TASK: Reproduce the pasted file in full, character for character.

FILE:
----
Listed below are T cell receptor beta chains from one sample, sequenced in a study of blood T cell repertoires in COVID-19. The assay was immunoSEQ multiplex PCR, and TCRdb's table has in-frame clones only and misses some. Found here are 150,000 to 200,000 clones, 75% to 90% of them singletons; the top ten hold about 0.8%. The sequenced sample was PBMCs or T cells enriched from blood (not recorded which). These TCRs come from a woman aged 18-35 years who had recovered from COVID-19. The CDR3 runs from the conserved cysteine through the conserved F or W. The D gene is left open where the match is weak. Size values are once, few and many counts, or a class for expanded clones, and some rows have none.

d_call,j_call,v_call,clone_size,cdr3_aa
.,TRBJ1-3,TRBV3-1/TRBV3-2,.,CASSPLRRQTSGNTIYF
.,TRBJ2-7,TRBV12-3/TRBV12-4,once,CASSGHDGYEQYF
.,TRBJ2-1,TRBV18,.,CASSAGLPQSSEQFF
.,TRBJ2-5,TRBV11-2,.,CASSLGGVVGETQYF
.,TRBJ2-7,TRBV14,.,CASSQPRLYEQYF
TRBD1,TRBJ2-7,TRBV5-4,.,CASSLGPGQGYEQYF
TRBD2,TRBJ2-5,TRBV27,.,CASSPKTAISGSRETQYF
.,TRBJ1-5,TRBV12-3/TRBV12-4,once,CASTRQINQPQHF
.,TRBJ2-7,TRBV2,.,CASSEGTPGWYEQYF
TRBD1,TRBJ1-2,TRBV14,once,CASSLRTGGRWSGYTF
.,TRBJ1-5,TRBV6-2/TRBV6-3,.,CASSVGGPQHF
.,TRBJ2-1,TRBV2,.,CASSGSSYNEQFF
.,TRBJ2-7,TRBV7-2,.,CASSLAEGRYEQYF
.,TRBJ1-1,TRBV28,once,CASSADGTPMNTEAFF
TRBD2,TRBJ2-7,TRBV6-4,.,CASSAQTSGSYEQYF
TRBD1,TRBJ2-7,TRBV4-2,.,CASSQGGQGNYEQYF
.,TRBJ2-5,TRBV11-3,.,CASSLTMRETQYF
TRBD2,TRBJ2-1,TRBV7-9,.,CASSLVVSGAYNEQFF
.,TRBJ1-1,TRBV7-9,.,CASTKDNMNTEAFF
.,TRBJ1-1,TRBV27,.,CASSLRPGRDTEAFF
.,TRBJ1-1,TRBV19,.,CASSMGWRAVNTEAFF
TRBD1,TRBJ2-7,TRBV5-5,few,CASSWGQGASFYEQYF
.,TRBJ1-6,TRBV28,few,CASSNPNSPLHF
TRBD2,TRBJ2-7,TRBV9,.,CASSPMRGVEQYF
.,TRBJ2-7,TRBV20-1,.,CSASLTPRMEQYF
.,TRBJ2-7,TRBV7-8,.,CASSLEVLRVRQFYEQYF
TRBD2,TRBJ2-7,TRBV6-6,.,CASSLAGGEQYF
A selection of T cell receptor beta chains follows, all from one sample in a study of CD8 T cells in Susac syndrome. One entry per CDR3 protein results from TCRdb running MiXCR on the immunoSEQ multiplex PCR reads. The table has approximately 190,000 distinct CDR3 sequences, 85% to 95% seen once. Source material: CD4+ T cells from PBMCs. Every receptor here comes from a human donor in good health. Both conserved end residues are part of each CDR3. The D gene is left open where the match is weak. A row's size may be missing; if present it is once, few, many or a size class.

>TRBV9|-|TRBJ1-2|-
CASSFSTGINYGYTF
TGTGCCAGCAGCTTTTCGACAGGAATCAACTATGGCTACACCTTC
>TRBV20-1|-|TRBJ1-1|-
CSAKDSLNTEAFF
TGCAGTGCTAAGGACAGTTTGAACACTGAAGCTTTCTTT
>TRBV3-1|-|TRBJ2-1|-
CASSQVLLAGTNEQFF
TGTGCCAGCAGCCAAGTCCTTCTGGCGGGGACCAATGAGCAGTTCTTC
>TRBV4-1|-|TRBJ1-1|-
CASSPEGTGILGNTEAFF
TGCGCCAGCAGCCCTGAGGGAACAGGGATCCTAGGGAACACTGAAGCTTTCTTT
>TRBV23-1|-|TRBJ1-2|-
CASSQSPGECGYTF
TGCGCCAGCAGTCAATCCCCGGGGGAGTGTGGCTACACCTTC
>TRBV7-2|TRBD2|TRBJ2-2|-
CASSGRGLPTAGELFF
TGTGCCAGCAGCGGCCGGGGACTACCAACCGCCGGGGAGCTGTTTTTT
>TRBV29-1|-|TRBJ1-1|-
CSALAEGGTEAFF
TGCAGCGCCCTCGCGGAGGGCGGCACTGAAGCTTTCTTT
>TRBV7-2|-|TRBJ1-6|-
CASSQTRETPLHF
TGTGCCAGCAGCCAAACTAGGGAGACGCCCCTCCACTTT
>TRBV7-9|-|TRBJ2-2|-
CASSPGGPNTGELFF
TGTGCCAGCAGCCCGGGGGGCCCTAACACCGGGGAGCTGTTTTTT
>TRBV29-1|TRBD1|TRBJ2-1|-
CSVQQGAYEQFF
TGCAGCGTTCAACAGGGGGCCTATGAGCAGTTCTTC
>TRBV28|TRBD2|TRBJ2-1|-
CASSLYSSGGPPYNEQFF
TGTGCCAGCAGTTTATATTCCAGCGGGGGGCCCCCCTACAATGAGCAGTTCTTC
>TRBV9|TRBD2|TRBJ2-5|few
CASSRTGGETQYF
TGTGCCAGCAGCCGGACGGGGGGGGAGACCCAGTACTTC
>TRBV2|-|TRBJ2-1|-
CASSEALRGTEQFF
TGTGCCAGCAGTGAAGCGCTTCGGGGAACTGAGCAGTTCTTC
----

Listed below are T cell receptor beta chains from one sample, sequenced in a study of blood T cell repertoires in COVID-19. The assay was immunoSEQ multiplex PCR, and TCRdb's table has in-frame clones only and misses some. Found here are 150,000 to 200,000 clones, 75% to 90% of them singletons; the top ten hold about 0.8%. The sequenced sample was PBMCs or T cells enriched from blood (not recorded which). These TCRs come from a woman aged 18-35 years who had recovered from COVID-19. The CDR3 runs from the conserved cysteine through the conserved F or W. The D gene is left open where the match is weak. Size values are once, few and many counts, or a class for expanded clones, and some rows have none.

d_call,j_call,v_call,clone_size,cdr3_aa
.,TRBJ1-3,TRBV3-1/TRBV3-2,.,CASSPLRRQTSGNTIYF
.,TRBJ2-7,TRBV12-3/TRBV12-4,once,CASSGHDGYEQYF
.,TRBJ2-1,TRBV18,.,CASSAGLPQSSEQFF
.,TRBJ2-5,TRBV11-2,.,CASSLGGVVGETQYF
.,TRBJ2-7,TRBV14,.,CASSQPRLYEQYF
TRBD1,TRBJ2-7,TRBV5-4,.,CASSLGPGQGYEQYF
TRBD2,TRBJ2-5,TRBV27,.,CASSPKTAISGSRETQYF
.,TRBJ1-5,TRBV12-3/TRBV12-4,once,CASTRQINQPQHF
.,TRBJ2-7,TRBV2,.,CASSEGTPGWYEQYF
TRBD1,TRBJ1-2,TRBV14,once,CASSLRTGGRWSGYTF
.,TRBJ1-5,TRBV6-2/TRBV6-3,.,CASSVGGPQHF
.,TRBJ2-1,TRBV2,.,CASSGSSYNEQFF
.,TRBJ2-7,TRBV7-2,.,CASSLAEGRYEQYF
.,TRBJ1-1,TRBV28,once,CASSADGTPMNTEAFF
TRBD2,TRBJ2-7,TRBV6-4,.,CASSAQTSGSYEQYF
TRBD1,TRBJ2-7,TRBV4-2,.,CASSQGGQGNYEQYF
.,TRBJ2-5,TRBV11-3,.,CASSLTMRETQYF
TRBD2,TRBJ2-1,TRBV7-9,.,CASSLVVSGAYNEQFF
.,TRBJ1-1,TRBV7-9,.,CASTKDNMNTEAFF
.,TRBJ1-1,TRBV27,.,CASSLRPGRDTEAFF
.,TRBJ1-1,TRBV19,.,CASSMGWRAVNTEAFF
TRBD1,TRBJ2-7,TRBV5-5,few,CASSWGQGASFYEQYF
.,TRBJ1-6,TRBV28,few,CASSNPNSPLHF
TRBD2,TRBJ2-7,TRBV9,.,CASSPMRGVEQYF
.,TRBJ2-7,TRBV20-1,.,CSASLTPRMEQYF
.,TRBJ2-7,TRBV7-8,.,CASSLEVLRVRQFYEQYF
TRBD2,TRBJ2-7,TRBV6-6,.,CASSLAGGEQYF
A selection of T cell receptor beta chains follows, all from one sample in a study of CD8 T cells in Susac syndrome. One entry per CDR3 protein results from TCRdb running MiXCR on the immunoSEQ multiplex PCR reads. The table has approximately 190,000 distinct CDR3 sequences, 85% to 95% seen once. Source material: CD4+ T cells from PBMCs. Every receptor here comes from a human donor in good health. Both conserved end residues are part of each CDR3. The D gene is left open where the match is weak. A row's size may be missing; if present it is once, few, many or a size class.

>TRBV9|-|TRBJ1-2|-
CASSFSTGINYGYTF
TGTGCCAGCAGCTTTTCGACAGGAATCAACTATGGCTACACCTTC
>TRBV20-1|-|TRBJ1-1|-
CSAKDSLNTEAFF
TGCAGTGCTAAGGACAGTTTGAACACTGAAGCTTTCTTT
>TRBV3-1|-|TRBJ2-1|-
CASSQVLLAGTNEQFF
TGTGCCAGCAGCCAAGTCCTTCTGGCGGGGACCAATGAGCAGTTCTTC
>TRBV4-1|-|TRBJ1-1|-
CASSPEGTGILGNTEAFF
TGCGCCAGCAGCCCTGAGGGAACAGGGATCCTAGGGAACACTGAAGCTTTCTTT
>TRBV23-1|-|TRBJ1-2|-
CASSQSPGECGYTF
TGCGCCAGCAGTCAATCCCCGGGGGAGTGTGGCTACACCTTC
>TRBV7-2|TRBD2|TRBJ2-2|-
CASSGRGLPTAGELFF
TGTGCCAGCAGCGGCCGGGGACTACCAACCGCCGGGGAGCTGTTTTTT
>TRBV29-1|-|TRBJ1-1|-
CSALAEGGTEAFF
TGCAGCGCCCTCGCGGAGGGCGGCACTGAAGCTTTCTTT
>TRBV7-2|-|TRBJ1-6|-
CASSQTRETPLHF
TGTGCCAGCAGCCAAACTAGGGAGACGCCCCTCCACTTT
>TRBV7-9|-|TRBJ2-2|-
CASSPGGPNTGELFF
TGTGCCAGCAGCCCGGGGGGCCCTAACACCGGGGAGCTGTTTTTT
>TRBV29-1|TRBD1|TRBJ2-1|-
CSVQQGAYEQFF
TGCAGCGTTCAACAGGGGGCCTATGAGCAGTTCTTC
>TRBV28|TRBD2|TRBJ2-1|-
CASSLYSSGGPPYNEQFF
TGTGCCAGCAGTTTATATTCCAGCGGGGGGCCCCCCTACAATGAGCAGTTCTTC
>TRBV9|TRBD2|TRBJ2-5|few
CASSRTGGETQYF
TGTGCCAGCAGCCGGACGGGGGGGGAGACCCAGTACTTC
>TRBV2|-|TRBJ2-1|-
CASSEALRGTEQFF
TGTGCCAGCAGTGAAGCGCTTCGGGGAACTGAGCAGTTCTTC